The District of Columbia City Council passed a bill on December 5, 2006, to require private developers to follow the standards of the US Green Building Council (USGBC), which would make the district the first major city to have such building requirements. The bill would force all commercial development of 50,000 square feet or more, whether new construction or renovation of old buildings, to meet the USGBC standards by 2012.
The USGBC Leadership in Energy and Environmental Design (LEED) standards are unique in a way. For the most part, the standards don’t mandate specific features, rather they work on a points system, and points are awarded to a project based on categories such as site selection, energy efficiency and materials. To be certified LEED, a building must be awarded a certain number of points.
Contractors would be able to meet these requirements by installing waterless toilets or recycled carpet, but one of the biggest upgrades would be energy efficiency. The initial costs are high, but energy efficiency pays for itself in the long run with a lower electric bill.
Although Washington would be the first major city to require certification for private construction, it would not be the first local government to have such requirements. Eighteen states and 11 federal agencies use the standards for their own projects, said Michelle Moore, spokeswoman for the Green Building Council. Pasadena, Calif., adopted the standards in March 2006, and Montgomery County, Md., adopted them in November 2006.
Seemingly in coordination, George L. Leventhal (D-At Large), Montgomery County Council president, authored legislation that mandates use of green energy designs in public and private buildings that exceed 10,000 square feet. Buildings must reach at least a silver rating.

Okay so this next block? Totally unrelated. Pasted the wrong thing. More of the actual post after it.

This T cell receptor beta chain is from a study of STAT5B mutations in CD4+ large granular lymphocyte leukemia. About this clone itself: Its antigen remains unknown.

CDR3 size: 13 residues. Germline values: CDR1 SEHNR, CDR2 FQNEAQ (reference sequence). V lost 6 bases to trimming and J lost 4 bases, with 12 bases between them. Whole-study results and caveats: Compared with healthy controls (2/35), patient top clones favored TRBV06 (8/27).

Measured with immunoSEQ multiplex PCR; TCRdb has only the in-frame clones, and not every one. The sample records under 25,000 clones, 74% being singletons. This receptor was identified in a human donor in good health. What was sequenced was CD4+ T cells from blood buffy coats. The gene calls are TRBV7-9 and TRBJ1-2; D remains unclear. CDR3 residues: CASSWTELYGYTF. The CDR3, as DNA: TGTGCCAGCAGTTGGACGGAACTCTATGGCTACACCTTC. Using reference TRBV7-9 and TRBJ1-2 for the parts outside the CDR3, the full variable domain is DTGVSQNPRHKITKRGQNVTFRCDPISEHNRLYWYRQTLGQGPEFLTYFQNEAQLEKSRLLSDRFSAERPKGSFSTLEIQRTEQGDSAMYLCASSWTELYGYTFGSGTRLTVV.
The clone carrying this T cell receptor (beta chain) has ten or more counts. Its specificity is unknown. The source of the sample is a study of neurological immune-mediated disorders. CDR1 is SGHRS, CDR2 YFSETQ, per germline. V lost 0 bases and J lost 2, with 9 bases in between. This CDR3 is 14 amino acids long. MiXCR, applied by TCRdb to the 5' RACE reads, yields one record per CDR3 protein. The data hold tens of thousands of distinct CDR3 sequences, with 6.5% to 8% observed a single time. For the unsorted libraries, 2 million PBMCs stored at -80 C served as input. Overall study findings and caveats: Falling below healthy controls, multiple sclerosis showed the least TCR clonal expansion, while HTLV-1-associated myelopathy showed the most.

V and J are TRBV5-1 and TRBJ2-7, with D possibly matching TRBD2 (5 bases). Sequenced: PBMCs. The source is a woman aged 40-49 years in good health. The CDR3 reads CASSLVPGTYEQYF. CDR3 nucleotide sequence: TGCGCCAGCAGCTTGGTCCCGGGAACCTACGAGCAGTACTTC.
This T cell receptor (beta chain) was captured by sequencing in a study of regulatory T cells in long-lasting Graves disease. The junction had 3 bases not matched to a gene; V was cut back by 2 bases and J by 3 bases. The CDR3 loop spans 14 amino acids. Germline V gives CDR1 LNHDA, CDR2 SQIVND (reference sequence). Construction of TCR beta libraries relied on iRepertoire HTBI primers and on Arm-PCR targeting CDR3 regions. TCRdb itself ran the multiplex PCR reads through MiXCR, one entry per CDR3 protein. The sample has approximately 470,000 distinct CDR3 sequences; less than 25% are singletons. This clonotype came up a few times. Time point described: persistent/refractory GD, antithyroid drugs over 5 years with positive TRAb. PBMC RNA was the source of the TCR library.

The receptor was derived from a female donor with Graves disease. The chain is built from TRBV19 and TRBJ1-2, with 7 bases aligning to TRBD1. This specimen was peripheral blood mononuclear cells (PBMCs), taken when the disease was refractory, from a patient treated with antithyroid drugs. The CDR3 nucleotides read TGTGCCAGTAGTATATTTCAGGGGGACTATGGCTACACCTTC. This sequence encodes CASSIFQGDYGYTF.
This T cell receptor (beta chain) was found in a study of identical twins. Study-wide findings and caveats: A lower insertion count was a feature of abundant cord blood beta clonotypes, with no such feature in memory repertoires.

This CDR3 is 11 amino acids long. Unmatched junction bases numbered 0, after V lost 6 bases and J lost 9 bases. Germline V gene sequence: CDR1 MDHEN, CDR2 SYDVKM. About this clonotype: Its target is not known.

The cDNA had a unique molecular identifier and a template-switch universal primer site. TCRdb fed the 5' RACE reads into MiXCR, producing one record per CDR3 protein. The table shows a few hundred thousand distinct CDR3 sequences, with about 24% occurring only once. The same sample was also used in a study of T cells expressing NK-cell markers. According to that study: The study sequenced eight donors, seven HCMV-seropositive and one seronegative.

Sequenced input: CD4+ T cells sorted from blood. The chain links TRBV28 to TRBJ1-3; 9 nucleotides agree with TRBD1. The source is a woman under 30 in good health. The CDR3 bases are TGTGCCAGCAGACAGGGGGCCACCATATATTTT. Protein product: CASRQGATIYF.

“Global warming is the greatest challenge facing our generation, and buildings are responsible for a substantial percentage of greenhouse gas emissions,” said Leventhal.
Great Seneca Creek Elementary School, a Montgomery County public school in Germantown, Md., already uses a green heating and cooling system that could serve as a model for incorporating similar systems in other county buildings.
Under the Montgomery County legislation, building developers would have to adhere to the LEED standards. The law would take effect for private buildings one year after the county implementing regulations are finalized, but not later than Sept. 1, 2008.
Both bills are expected to pass, so look out for heightened electrical efficiency work in Washington, D.C., and the surrounding metro area. EC